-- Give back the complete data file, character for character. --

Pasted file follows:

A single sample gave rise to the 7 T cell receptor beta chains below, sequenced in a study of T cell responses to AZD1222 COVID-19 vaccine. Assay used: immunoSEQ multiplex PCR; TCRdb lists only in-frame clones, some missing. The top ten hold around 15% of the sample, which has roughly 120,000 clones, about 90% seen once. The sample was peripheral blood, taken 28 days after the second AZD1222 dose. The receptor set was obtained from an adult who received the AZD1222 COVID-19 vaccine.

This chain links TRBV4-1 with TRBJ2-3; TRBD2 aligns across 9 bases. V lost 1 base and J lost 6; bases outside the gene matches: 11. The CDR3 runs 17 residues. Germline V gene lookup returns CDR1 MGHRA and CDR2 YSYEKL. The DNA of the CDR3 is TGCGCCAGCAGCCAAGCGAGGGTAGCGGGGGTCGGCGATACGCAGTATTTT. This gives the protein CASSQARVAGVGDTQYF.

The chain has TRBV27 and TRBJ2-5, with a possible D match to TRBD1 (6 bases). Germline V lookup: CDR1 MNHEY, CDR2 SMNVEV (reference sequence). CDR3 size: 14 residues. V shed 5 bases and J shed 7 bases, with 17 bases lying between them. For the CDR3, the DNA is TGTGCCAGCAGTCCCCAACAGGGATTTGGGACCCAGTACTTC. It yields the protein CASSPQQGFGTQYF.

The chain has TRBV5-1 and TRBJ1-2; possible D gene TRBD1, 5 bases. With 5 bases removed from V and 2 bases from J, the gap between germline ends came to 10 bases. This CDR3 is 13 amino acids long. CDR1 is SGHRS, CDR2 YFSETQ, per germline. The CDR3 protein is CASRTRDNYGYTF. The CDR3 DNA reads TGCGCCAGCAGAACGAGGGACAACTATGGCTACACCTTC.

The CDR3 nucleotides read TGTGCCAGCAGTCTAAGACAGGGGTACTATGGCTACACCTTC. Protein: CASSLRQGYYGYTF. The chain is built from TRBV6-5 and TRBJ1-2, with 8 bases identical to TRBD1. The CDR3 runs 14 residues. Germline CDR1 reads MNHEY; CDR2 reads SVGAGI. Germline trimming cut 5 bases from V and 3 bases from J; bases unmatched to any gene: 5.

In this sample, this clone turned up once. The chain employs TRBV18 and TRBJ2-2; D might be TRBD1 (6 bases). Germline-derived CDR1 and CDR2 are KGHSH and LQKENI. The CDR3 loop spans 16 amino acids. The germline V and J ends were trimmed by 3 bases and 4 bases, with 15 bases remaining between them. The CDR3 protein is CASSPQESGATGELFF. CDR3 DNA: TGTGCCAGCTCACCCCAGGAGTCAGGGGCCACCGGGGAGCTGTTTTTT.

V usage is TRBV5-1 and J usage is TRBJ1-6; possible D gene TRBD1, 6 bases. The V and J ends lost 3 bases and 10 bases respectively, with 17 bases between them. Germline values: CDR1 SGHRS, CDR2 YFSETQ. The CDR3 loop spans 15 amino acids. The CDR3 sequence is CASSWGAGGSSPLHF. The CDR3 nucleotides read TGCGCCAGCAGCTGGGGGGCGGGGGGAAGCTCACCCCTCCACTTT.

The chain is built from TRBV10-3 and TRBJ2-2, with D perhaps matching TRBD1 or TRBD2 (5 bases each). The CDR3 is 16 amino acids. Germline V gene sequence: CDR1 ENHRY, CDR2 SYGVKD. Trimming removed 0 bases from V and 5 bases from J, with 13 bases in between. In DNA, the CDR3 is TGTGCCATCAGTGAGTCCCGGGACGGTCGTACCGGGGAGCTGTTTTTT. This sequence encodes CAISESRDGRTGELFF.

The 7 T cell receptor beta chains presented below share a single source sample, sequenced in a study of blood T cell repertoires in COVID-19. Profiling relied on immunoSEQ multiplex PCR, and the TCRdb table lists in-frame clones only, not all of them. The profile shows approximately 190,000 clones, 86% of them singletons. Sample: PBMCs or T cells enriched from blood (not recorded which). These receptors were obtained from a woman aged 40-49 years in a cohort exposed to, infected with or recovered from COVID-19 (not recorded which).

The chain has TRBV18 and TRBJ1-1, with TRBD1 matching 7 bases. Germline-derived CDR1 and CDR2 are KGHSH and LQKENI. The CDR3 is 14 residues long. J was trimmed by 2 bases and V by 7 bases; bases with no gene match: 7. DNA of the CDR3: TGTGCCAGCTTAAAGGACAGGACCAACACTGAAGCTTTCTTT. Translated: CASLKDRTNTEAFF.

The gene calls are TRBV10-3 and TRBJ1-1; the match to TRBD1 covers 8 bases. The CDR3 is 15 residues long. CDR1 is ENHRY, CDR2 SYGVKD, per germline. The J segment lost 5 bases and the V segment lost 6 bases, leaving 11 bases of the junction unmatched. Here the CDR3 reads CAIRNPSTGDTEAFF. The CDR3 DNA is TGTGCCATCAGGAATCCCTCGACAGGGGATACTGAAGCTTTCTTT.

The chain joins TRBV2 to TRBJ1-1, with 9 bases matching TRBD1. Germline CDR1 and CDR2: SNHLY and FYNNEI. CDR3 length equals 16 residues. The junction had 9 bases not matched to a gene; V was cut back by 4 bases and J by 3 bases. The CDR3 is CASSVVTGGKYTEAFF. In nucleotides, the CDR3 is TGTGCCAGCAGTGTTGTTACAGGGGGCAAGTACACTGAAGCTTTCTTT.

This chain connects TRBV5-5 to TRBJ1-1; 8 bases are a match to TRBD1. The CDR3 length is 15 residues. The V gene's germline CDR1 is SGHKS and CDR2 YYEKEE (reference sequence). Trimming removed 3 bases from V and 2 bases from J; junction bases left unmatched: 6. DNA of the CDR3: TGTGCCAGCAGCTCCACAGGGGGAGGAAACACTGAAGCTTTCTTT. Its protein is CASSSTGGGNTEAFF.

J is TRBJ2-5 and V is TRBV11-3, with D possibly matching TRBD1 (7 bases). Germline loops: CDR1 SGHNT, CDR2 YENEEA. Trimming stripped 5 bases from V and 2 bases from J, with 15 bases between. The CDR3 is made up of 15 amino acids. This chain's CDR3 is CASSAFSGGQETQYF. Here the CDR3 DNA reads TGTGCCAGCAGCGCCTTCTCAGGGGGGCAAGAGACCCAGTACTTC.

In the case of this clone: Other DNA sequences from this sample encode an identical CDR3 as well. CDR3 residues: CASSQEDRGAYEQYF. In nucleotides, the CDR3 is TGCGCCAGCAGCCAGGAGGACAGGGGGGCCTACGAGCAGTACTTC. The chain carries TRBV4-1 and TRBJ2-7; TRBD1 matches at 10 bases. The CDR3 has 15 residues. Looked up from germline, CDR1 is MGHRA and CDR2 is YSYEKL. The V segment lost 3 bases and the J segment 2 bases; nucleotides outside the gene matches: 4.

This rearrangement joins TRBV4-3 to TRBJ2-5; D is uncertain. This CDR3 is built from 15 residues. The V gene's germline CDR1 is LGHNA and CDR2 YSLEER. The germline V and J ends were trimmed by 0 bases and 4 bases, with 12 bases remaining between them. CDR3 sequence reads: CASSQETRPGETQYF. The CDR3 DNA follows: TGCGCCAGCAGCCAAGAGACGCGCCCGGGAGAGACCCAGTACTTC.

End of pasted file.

A single sample gave rise to the 7 T cell receptor beta chains below, sequenced in a study of T cell responses to AZD1222 COVID-19 vaccine. Assay used: immunoSEQ multiplex PCR; TCRdb lists only in-frame clones, some missing. The top ten hold around 15% of the sample, which has roughly 120,000 clones, about 90% seen once. The sample was peripheral blood, taken 28 days after the second AZD1222 dose. The receptor set was obtained from an adult who received the AZD1222 COVID-19 vaccine.

This chain links TRBV4-1 with TRBJ2-3; TRBD2 aligns across 9 bases. V lost 1 base and J lost 6; bases outside the gene matches: 11. The CDR3 runs 17 residues. Germline V gene lookup returns CDR1 MGHRA and CDR2 YSYEKL. The DNA of the CDR3 is TGCGCCAGCAGCCAAGCGAGGGTAGCGGGGGTCGGCGATACGCAGTATTTT. This gives the protein CASSQARVAGVGDTQYF.

The chain has TRBV27 and TRBJ2-5, with a possible D match to TRBD1 (6 bases). Germline V lookup: CDR1 MNHEY, CDR2 SMNVEV (reference sequence). CDR3 size: 14 residues. V shed 5 bases and J shed 7 bases, with 17 bases lying between them. For the CDR3, the DNA is TGTGCCAGCAGTCCCCAACAGGGATTTGGGACCCAGTACTTC. It yields the protein CASSPQQGFGTQYF.

The chain has TRBV5-1 and TRBJ1-2; possible D gene TRBD1, 5 bases. With 5 bases removed from V and 2 bases from J, the gap between germline ends came to 10 bases. This CDR3 is 13 amino acids long. CDR1 is SGHRS, CDR2 YFSETQ, per germline. The CDR3 protein is CASRTRDNYGYTF. The CDR3 DNA reads TGCGCCAGCAGAACGAGGGACAACTATGGCTACACCTTC.

The CDR3 nucleotides read TGTGCCAGCAGTCTAAGACAGGGGTACTATGGCTACACCTTC. Protein: CASSLRQGYYGYTF. The chain is built from TRBV6-5 and TRBJ1-2, with 8 bases identical to TRBD1. The CDR3 runs 14 residues. Germline CDR1 reads MNHEY; CDR2 reads SVGAGI. Germline trimming cut 5 bases from V and 3 bases from J; bases unmatched to any gene: 5.

In this sample, this clone turned up once. The chain employs TRBV18 and TRBJ2-2; D might be TRBD1 (6 bases). Germline-derived CDR1 and CDR2 are KGHSH and LQKENI. The CDR3 loop spans 16 amino acids. The germline V and J ends were trimmed by 3 bases and 4 bases, with 15 bases remaining between them. The CDR3 protein is CASSPQESGATGELFF. CDR3 DNA: TGTGCCAGCTCACCCCAGGAGTCAGGGGCCACCGGGGAGCTGTTTTTT.

V usage is TRBV5-1 and J usage is TRBJ1-6; possible D gene TRBD1, 6 bases. The V and J ends lost 3 bases and 10 bases respectively, with 17 bases between them. Germline values: CDR1 SGHRS, CDR2 YFSETQ. The CDR3 loop spans 15 amino acids. The CDR3 sequence is CASSWGAGGSSPLHF. The CDR3 nucleotides read TGCGCCAGCAGCTGGGGGGCGGGGGGAAGCTCACCCCTCCACTTT.

The chain is built from TRBV10-3 and TRBJ2-2, with D perhaps matching TRBD1 or TRBD2 (5 bases each). The CDR3 is 16 amino acids. Germline V gene sequence: CDR1 ENHRY, CDR2 SYGVKD. Trimming removed 0 bases from V and 5 bases from J, with 13 bases in between. In DNA, the CDR3 is TGTGCCATCAGTGAGTCCCGGGACGGTCGTACCGGGGAGCTGTTTTTT. This sequence encodes CAISESRDGRTGELFF.

The 7 T cell receptor beta chains presented below share a single source sample, sequenced in a study of blood T cell repertoires in COVID-19. Profiling relied on immunoSEQ multiplex PCR, and the TCRdb table lists in-frame clones only, not all of them. The profile shows approximately 190,000 clones, 86% of them singletons. Sample: PBMCs or T cells enriched from blood (not recorded which). These receptors were obtained from a woman aged 40-49 years in a cohort exposed to, infected with or recovered from COVID-19 (not recorded which).

The chain has TRBV18 and TRBJ1-1, with TRBD1 matching 7 bases. Germline-derived CDR1 and CDR2 are KGHSH and LQKENI. The CDR3 is 14 residues long. J was trimmed by 2 bases and V by 7 bases; bases with no gene match: 7. DNA of the CDR3: TGTGCCAGCTTAAAGGACAGGACCAACACTGAAGCTTTCTTT. Translated: CASLKDRTNTEAFF.

The gene calls are TRBV10-3 and TRBJ1-1; the match to TRBD1 covers 8 bases. The CDR3 is 15 residues long. CDR1 is ENHRY, CDR2 SYGVKD, per germline. The J segment lost 5 bases and the V segment lost 6 bases, leaving 11 bases of the junction unmatched. Here the CDR3 reads CAIRNPSTGDTEAFF. The CDR3 DNA is TGTGCCATCAGGAATCCCTCGACAGGGGATACTGAAGCTTTCTTT.

The chain joins TRBV2 to TRBJ1-1, with 9 bases matching TRBD1. Germline CDR1 and CDR2: SNHLY and FYNNEI. CDR3 length equals 16 residues. The junction had 9 bases not matched to a gene; V was cut back by 4 bases and J by 3 bases. The CDR3 is CASSVVTGGKYTEAFF. In nucleotides, the CDR3 is TGTGCCAGCAGTGTTGTTACAGGGGGCAAGTACACTGAAGCTTTCTTT.

This chain connects TRBV5-5 to TRBJ1-1; 8 bases are a match to TRBD1. The CDR3 length is 15 residues. The V gene's germline CDR1 is SGHKS and CDR2 YYEKEE (reference sequence). Trimming removed 3 bases from V and 2 bases from J; junction bases left unmatched: 6. DNA of the CDR3: TGTGCCAGCAGCTCCACAGGGGGAGGAAACACTGAAGCTTTCTTT. Its protein is CASSSTGGGNTEAFF.

J is TRBJ2-5 and V is TRBV11-3, with D possibly matching TRBD1 (7 bases). Germline loops: CDR1 SGHNT, CDR2 YENEEA. Trimming stripped 5 bases from V and 2 bases from J, with 15 bases between. The CDR3 is made up of 15 amino acids. This chain's CDR3 is CASSAFSGGQETQYF. Here the CDR3 DNA reads TGTGCCAGCAGCGCCTTCTCAGGGGGGCAAGAGACCCAGTACTTC.

In the case of this clone: Other DNA sequences from this sample encode an identical CDR3 as well. CDR3 residues: CASSQEDRGAYEQYF. In nucleotides, the CDR3 is TGCGCCAGCAGCCAGGAGGACAGGGGGGCCTACGAGCAGTACTTC. The chain carries TRBV4-1 and TRBJ2-7; TRBD1 matches at 10 bases. The CDR3 has 15 residues. Looked up from germline, CDR1 is MGHRA and CDR2 is YSYEKL. The V segment lost 3 bases and the J segment 2 bases; nucleotides outside the gene matches: 4.

This rearrangement joins TRBV4-3 to TRBJ2-5; D is uncertain. This CDR3 is built from 15 residues. The V gene's germline CDR1 is LGHNA and CDR2 YSLEER. The germline V and J ends were trimmed by 0 bases and 4 bases, with 12 bases remaining between them. CDR3 sequence reads: CASSQETRPGETQYF. The CDR3 DNA follows: TGCGCCAGCAGCCAAGAGACGCGCCCGGGAGAGACCCAGTACTTC.